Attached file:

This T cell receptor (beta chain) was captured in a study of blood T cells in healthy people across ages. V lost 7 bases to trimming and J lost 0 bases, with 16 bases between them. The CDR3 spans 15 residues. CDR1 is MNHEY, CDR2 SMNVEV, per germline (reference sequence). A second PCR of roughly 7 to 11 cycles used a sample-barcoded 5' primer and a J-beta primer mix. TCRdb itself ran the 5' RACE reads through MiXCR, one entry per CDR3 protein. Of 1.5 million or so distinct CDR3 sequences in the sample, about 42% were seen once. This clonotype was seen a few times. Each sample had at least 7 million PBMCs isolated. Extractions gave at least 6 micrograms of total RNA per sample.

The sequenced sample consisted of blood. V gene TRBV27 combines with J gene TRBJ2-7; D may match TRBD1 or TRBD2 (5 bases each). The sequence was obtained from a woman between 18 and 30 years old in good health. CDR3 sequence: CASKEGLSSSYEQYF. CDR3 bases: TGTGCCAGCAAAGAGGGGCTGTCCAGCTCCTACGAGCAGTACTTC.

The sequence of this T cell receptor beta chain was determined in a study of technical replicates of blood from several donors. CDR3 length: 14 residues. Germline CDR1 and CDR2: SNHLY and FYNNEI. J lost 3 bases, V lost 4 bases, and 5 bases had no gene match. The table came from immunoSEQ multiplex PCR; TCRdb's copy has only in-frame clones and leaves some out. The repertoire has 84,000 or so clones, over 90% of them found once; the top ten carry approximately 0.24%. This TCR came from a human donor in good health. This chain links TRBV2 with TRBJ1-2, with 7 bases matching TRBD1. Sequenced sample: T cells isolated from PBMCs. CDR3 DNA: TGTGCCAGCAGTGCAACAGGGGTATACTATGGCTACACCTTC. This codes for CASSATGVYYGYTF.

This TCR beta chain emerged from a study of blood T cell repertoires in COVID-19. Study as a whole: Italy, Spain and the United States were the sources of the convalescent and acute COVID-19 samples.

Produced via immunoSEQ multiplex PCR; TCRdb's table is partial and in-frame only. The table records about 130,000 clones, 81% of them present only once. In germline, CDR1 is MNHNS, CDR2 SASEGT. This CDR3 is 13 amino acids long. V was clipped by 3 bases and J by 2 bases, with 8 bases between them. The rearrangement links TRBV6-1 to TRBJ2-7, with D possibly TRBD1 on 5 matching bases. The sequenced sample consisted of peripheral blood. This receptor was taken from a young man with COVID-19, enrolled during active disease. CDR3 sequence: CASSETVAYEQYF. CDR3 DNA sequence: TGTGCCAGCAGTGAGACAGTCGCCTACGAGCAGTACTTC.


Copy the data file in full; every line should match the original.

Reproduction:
This T cell receptor (beta chain) was captured in a study of blood T cells in healthy people across ages. V lost 7 bases to trimming and J lost 0 bases, with 16 bases between them. The CDR3 spans 15 residues. CDR1 is MNHEY, CDR2 SMNVEV, per germline (reference sequence). A second PCR of roughly 7 to 11 cycles used a sample-barcoded 5' primer and a J-beta primer mix. TCRdb itself ran the 5' RACE reads through MiXCR, one entry per CDR3 protein. Of 1.5 million or so distinct CDR3 sequences in the sample, about 42% were seen once. This clonotype was seen a few times. Each sample had at least 7 million PBMCs isolated. Extractions gave at least 6 micrograms of total RNA per sample.

The sequenced sample consisted of blood. V gene TRBV27 combines with J gene TRBJ2-7; D may match TRBD1 or TRBD2 (5 bases each). The sequence was obtained from a woman between 18 and 30 years old in good health. CDR3 sequence: CASKEGLSSSYEQYF. CDR3 bases: TGTGCCAGCAAAGAGGGGCTGTCCAGCTCCTACGAGCAGTACTTC.

The sequence of this T cell receptor beta chain was determined in a study of technical replicates of blood from several donors. CDR3 length: 14 residues. Germline CDR1 and CDR2: SNHLY and FYNNEI. J lost 3 bases, V lost 4 bases, and 5 bases had no gene match. The table came from immunoSEQ multiplex PCR; TCRdb's copy has only in-frame clones and leaves some out. The repertoire has 84,000 or so clones, over 90% of them found once; the top ten carry approximately 0.24%. This TCR came from a human donor in good health. This chain links TRBV2 with TRBJ1-2, with 7 bases matching TRBD1. Sequenced sample: T cells isolated from PBMCs. CDR3 DNA: TGTGCCAGCAGTGCAACAGGGGTATACTATGGCTACACCTTC. This codes for CASSATGVYYGYTF.

This TCR beta chain emerged from a study of blood T cell repertoires in COVID-19. Study as a whole: Italy, Spain and the United States were the sources of the convalescent and acute COVID-19 samples.

Produced via immunoSEQ multiplex PCR; TCRdb's table is partial and in-frame only. The table records about 130,000 clones, 81% of them present only once. In germline, CDR1 is MNHNS, CDR2 SASEGT. This CDR3 is 13 amino acids long. V was clipped by 3 bases and J by 2 bases, with 8 bases between them. The rearrangement links TRBV6-1 to TRBJ2-7, with D possibly TRBD1 on 5 matching bases. The sequenced sample consisted of peripheral blood. This receptor was taken from a young man with COVID-19, enrolled during active disease. CDR3 sequence: CASSETVAYEQYF. CDR3 DNA sequence: TGTGCCAGCAGTGAGACAGTCGCCTACGAGCAGTACTTC.